Robert Payne Smith

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In this name, the family name is Payne Smith, not Smith.
Robert Payne Smith
Born 7 November 1818
Chipping Campden, Gloucestershire
Died 31 March 1895
Canterbury Cathedral deanery
Occupation Theologian
Spouse(s) Catherine Langley
Children two sons and four daughters
Parents Robert Smith and Esther Argles Payne

Robert Payne Smith DD, MA (1818–1895) was Regius Professor of Divinity at the University of Oxford and Canon of Christ Church from 1865 until 1870, when he was appointed Dean of Canterbury by Queen Victoria on the advice of William Ewart Gladstone.

Payne Smith was born in Chipping Campden, Gloucestershire, on 7 November 1818, the only son and second of four children of Robert Smith, a land agent, and his wife, Esther Argles Payne, of Leggsheath, Surrey. He attended Chipping Campden grammar school and was taught Hebrew by his eldest sister, Esther. In 1837 he obtained an exhibition at Pembroke College, Oxford to study classics. In 1841 he graduated with second-class honours. Payne Smith won the Boden Sanskrit scholarship in 1840 and the Pusey and Ellerton Hebrew scholarship in 1843. In the same year he became a fellow of Pembroke and was ordained a deacon, and became a priest a year later.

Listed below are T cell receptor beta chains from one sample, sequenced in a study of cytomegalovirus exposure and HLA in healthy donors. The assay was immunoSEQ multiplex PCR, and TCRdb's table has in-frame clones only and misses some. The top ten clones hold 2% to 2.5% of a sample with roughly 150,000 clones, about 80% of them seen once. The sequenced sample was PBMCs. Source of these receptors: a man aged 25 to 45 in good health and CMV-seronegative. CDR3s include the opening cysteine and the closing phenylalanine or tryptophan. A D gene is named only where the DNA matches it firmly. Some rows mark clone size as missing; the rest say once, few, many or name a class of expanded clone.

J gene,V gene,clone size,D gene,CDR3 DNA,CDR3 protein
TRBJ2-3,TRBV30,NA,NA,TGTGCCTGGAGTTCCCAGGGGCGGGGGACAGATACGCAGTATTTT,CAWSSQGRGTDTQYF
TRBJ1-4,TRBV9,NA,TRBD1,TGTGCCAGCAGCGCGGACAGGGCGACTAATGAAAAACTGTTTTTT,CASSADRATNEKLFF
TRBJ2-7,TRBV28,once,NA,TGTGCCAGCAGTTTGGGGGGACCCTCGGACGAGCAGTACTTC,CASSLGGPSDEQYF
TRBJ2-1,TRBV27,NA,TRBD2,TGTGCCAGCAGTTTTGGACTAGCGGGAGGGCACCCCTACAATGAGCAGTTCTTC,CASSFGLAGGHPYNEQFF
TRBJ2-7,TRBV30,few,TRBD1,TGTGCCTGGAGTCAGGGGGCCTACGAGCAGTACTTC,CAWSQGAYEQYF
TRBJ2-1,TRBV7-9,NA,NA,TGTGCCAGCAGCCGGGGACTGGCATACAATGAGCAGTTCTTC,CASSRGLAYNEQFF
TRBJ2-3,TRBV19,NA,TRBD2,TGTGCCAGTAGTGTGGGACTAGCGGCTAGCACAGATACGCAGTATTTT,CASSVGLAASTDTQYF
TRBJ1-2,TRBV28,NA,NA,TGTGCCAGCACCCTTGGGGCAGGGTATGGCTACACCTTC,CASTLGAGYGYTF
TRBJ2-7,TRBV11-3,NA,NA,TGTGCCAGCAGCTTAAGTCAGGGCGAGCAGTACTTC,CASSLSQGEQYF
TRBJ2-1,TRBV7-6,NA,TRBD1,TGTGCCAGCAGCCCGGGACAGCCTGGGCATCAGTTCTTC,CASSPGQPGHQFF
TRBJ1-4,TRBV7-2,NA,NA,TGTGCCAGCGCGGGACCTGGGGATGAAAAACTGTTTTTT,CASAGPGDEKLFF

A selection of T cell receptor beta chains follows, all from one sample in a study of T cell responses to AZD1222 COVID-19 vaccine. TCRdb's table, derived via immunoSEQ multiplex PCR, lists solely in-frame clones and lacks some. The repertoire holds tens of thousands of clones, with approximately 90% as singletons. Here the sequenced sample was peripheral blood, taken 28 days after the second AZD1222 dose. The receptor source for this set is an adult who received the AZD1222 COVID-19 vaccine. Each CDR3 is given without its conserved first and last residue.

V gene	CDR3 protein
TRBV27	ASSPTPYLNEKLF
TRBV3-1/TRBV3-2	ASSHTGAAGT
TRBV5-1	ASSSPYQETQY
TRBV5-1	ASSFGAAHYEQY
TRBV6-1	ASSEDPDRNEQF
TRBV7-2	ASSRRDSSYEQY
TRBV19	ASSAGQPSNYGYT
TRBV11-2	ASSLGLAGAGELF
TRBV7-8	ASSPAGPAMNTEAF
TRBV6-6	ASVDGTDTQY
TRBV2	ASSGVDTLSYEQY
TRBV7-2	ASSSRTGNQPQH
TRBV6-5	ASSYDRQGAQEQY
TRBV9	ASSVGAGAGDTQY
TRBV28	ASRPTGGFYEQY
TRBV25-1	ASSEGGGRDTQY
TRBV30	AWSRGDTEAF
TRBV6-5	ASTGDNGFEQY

He gave to 1869 Bampton Lectures at Oxford and from 1870 until 1885 he was a member of the Old Testament Revision Committee (the whole duration of the Committee's existence).

He published the Thesaurus Syriacus (1868–1901, supplement added 1927), later abridged and translated into English by his daughter Jessie Margoliouth as A Compendious Syriac Dictionary (1903). Payne Smith died at his deanery on 31 March 1895 and was buried on 3 April in St Martin's churchyard, Canterbury.

Payne Smith was reticent towards the Oxford Movement and Tractarian and Ritualist developments.

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Academic offices
Preceded by
William Jacobson
Regius Professor of Divinity at Oxford
1865—1871
Succeeded by
James Bowling Mozley
Church of England titles
Preceded by
Henry Alford
Dean of Canterbury
1871–1895
Succeeded by
Frederic Farrar